The autoimmune disorder Alopecia Areata, which causes hair loss in the form of coin-sized patches on the scalp that sometimes spread, is closely linked to allergies and the immune system. Advanced cases are notoriously difficult to treat, but news from Australia this week suggests that new developments in the field of immunology may one day benefit people with the condition.
The link between the findings of a team at the University of Queensland and Alopecia Areata is not a direct one, but with so many researchers coming back to a defective immune response as an underlying cause of the condition, the promise is irrefutably there.
In fact, the researchers led by Associate Professor Ray Steptoe at the university’s Diamantina Institute think they may one day be able to turn off unwanted immune responses permanently with a single treatment.
Up until now, the team’s focus has been on stopping adverse reactions to allergies, but if successful it seems likely that their work would be built on.
“When someone has an allergy or asthma flare-up, the symptoms they experience results from immune cells reacting to protein in the allergen,” says Steptoe. “The challenge in asthma and allergies is that these immune cells, known as T-cells, develop a form of immune ‘memory’ and become very resistant to treatments.”
He says they have been able to ‘wipe’ the memory of these T-cells in animals using gene therapy. They have effectively “de-sensitised” the immune system so that it tolerates the protein.
“Our work used an experimental asthma allergen, but this research could be applied to treat those who have severe allergies to peanuts, bee venom, shell fish and the like,” adds Steptoe.
The ultimate goal for the Australian team would be to develop a single injection as simple as a flu jab that could safely be used to permanently prevent allergies.
Whether or not the work will lead to new developments in Alopecia Areata research remains to be seen, but it already appears to dovetail with the work of several other teams around the world. Scientists in Nice, for example, are looking into the possibility of using low doses of the interleukin IL2 as a treatment option; interleukins are a group of cytokines in the blood that play a part in the body’s immune response.
Way back in 2010 scientists at the Columbia University Medical Centre established a link between eight specific genes and Alopecia Areata the same genes were connected to other autoimmune disorders such as rheumatoid arthritis. It’s little coincidence, perhaps, that in the intervening years the same university team has been behind some of the most pioneering work into the use of well-known rheumatoid arthritis drug tofacitinib as a potential new treatment for people with extreme autoimune hair loss from Alopecia Totalis and Alopecia Universalis. They have also patented two JAK inhibitor treatments in the US for moderate to extreme Alopecia Areata conditions: Baricitinib and Decernotinib which are currently in the later stages of clinical testing.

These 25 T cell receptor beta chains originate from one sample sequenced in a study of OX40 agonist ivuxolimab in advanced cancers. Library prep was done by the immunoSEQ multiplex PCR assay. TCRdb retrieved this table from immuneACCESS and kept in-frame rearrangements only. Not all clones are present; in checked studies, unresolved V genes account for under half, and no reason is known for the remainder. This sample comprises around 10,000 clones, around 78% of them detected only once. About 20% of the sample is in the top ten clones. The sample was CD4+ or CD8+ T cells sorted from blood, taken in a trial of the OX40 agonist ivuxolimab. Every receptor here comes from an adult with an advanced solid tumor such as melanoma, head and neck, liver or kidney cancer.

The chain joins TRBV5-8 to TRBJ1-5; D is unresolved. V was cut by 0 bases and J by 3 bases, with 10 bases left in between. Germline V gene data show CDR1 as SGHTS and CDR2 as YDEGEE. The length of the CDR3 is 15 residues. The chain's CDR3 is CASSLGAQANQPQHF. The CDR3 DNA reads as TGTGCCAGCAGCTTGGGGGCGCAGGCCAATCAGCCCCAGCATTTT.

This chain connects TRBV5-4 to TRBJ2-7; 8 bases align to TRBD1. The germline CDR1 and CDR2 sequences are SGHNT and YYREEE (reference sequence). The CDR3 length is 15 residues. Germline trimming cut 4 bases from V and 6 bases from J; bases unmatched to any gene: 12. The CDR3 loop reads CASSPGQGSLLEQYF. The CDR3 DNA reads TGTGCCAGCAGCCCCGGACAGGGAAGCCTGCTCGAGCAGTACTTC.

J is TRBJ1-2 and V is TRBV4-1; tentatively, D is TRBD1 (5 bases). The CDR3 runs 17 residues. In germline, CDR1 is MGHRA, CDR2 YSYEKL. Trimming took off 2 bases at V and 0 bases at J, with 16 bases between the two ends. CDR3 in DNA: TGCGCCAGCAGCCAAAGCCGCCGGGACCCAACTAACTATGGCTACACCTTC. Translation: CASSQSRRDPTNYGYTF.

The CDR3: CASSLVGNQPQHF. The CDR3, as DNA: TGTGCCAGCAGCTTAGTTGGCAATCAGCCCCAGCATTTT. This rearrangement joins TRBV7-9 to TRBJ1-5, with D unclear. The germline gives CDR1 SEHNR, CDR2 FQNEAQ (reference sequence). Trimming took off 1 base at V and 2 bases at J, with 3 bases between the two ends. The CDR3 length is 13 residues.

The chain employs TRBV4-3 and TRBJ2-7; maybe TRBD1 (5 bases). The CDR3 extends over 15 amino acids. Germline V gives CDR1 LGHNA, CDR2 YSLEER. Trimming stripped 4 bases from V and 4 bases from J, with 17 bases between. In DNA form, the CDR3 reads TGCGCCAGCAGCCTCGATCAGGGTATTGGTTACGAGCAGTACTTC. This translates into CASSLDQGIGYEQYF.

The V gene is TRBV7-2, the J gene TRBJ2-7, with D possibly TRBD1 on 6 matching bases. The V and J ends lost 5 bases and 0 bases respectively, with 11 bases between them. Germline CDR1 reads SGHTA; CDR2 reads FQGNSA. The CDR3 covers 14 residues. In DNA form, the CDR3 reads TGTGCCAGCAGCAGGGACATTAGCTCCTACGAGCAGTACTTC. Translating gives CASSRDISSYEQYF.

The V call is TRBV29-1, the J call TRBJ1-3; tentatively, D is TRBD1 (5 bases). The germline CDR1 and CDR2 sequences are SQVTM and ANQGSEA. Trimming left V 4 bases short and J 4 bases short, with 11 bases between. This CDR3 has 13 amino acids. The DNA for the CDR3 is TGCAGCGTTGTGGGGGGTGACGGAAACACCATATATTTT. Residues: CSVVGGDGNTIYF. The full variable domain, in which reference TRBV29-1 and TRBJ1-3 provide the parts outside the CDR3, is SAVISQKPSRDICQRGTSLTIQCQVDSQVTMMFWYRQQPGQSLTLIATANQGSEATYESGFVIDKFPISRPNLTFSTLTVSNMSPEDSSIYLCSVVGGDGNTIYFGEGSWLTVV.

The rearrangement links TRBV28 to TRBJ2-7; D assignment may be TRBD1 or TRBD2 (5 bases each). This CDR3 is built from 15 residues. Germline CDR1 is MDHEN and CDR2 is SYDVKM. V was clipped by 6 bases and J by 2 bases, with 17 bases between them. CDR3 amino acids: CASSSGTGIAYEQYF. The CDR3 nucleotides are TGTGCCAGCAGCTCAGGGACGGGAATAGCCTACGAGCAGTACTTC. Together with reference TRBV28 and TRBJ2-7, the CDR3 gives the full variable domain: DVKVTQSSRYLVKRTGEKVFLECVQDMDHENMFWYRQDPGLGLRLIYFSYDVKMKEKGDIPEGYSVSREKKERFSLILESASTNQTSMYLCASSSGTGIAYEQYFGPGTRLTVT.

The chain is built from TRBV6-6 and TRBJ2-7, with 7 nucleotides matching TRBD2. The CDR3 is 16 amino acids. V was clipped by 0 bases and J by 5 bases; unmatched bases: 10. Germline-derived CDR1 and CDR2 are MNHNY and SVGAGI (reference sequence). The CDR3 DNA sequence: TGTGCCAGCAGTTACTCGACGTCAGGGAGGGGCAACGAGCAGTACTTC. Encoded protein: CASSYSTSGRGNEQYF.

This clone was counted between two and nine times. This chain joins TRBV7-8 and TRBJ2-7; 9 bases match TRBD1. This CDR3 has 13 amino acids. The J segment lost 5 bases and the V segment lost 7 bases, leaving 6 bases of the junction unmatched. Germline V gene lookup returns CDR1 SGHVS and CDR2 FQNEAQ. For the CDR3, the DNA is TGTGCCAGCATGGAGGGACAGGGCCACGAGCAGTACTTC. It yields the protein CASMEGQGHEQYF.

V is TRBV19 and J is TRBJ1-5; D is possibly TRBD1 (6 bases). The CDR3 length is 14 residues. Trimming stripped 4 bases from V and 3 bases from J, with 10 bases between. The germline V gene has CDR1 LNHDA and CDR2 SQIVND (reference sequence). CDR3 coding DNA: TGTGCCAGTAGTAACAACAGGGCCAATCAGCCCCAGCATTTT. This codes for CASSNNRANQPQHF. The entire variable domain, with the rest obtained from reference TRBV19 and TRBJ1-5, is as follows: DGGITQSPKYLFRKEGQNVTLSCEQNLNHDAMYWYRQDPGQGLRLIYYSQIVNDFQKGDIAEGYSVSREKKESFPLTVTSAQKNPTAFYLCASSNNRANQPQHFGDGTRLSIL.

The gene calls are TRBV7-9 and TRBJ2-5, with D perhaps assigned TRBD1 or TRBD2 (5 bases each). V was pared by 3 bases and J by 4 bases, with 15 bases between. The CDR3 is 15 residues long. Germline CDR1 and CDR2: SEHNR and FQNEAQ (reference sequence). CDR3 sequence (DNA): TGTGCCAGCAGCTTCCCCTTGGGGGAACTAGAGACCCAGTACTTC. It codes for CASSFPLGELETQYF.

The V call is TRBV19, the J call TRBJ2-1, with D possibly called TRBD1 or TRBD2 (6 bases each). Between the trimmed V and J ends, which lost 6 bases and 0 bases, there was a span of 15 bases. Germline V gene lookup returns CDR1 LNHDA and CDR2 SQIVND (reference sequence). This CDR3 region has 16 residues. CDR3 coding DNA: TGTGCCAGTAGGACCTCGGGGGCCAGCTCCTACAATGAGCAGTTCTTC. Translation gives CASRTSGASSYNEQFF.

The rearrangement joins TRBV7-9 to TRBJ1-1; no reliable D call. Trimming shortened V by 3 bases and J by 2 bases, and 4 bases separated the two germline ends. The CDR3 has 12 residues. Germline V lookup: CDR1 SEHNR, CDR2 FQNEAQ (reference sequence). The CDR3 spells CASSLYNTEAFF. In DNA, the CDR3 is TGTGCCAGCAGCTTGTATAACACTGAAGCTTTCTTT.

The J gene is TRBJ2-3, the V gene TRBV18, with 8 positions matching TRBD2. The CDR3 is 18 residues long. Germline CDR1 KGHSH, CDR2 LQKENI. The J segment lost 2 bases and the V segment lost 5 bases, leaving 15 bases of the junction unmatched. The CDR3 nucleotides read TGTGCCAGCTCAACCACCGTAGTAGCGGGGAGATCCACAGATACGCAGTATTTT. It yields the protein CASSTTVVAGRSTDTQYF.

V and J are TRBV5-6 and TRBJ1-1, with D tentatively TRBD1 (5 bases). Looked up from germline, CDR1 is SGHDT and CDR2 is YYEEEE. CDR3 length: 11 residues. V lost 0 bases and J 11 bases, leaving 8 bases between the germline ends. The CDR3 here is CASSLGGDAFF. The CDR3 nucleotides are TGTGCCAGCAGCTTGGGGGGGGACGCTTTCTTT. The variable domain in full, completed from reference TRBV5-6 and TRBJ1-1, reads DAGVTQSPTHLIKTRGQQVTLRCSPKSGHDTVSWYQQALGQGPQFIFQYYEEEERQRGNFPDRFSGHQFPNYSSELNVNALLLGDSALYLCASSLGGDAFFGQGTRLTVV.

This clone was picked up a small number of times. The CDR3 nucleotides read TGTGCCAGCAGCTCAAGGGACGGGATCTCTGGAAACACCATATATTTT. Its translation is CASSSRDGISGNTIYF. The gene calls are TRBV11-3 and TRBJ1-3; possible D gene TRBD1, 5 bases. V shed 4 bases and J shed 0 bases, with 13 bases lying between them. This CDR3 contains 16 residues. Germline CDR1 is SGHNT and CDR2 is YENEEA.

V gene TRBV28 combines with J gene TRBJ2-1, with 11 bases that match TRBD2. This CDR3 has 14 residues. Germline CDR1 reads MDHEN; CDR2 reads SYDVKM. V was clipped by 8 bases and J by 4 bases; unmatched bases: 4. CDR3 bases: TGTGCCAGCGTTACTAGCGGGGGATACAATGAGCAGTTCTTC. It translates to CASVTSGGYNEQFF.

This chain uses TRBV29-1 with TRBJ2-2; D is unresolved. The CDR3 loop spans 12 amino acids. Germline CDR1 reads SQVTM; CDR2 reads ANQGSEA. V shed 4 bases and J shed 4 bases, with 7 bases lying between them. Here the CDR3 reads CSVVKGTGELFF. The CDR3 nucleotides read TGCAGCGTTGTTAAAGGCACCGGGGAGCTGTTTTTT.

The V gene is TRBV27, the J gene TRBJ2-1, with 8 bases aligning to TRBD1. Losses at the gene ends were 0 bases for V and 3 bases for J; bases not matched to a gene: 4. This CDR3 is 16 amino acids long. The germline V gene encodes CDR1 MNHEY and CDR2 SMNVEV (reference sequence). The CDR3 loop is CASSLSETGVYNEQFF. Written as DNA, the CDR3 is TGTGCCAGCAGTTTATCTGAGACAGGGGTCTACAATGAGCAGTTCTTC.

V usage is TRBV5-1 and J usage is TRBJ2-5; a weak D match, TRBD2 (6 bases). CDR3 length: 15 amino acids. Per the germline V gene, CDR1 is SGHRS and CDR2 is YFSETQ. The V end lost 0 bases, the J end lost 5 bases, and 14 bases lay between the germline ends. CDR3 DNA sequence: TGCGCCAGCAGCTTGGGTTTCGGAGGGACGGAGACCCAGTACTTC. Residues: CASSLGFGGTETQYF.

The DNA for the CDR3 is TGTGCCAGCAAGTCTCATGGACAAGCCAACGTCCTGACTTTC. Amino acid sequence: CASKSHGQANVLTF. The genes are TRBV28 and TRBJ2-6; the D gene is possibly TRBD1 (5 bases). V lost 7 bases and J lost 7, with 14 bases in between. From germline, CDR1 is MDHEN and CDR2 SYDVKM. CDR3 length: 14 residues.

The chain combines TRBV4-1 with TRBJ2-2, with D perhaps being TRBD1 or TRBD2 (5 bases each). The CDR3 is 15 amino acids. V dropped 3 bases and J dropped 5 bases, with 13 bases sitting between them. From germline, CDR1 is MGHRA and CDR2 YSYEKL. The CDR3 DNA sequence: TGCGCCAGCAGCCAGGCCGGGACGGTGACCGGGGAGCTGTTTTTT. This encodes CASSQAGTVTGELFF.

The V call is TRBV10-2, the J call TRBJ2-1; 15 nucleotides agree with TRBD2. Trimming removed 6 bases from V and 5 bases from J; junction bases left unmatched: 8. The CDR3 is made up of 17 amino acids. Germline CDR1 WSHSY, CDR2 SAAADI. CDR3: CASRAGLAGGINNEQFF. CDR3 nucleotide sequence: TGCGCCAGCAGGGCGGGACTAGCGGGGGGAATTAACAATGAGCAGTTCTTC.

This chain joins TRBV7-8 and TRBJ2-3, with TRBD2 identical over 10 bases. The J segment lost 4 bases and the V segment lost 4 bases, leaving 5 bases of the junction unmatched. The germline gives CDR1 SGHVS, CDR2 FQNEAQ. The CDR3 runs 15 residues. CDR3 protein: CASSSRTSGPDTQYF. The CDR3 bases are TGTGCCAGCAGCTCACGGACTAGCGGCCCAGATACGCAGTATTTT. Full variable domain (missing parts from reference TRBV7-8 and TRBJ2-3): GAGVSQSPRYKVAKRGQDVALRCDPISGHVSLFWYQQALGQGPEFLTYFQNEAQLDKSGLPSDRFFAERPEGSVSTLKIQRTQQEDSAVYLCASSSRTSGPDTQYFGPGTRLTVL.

There are currently effective home-use Alopecia Areata treatment options that can be offered through Belgravia's hair loss clinic pharmacies, though these can only be used when the condition is in its scalp-only patchy hair loss iteration. There are currently no effective treatment options for the more severe Alopecia Totalis and Alopecia Universalis which cause baldness of the head, and the body too, respectively.
A dedicated member of Belgravia’s expert team talks each client with Alopecia Areata through the condition so that they fully understand what is causing their hairloss, including the disorder's suspected triggers and the fact that it can sometimes spontaneously recur at a later date. Additionally, they can tailor a bespoke treatment course comprising topical applications of high strength minoxidil in appropriate formulations, along with complementary products to help boost hair growth based upon the individual's level of shedding and medical profile.
There’s little doubt that the landscape is changing in terms of treatment for Alopecia Areata and its related conditions, and while it might seem that a miracle cure is agonisingly within reach, regulations and the intricacies of the biopharmaceutical industry suggest that anyone who is losing hair because of Alopecia Areata and in need of help would be unwise to wait.
The Belgravia Centre is a world-renowned group of a hair loss clinic in Central London, UK. If you are worried about hair loss you can arrange a free consultation with a hair loss expert or complete our Online Consultation from anywhere in the world for home-use treatment.
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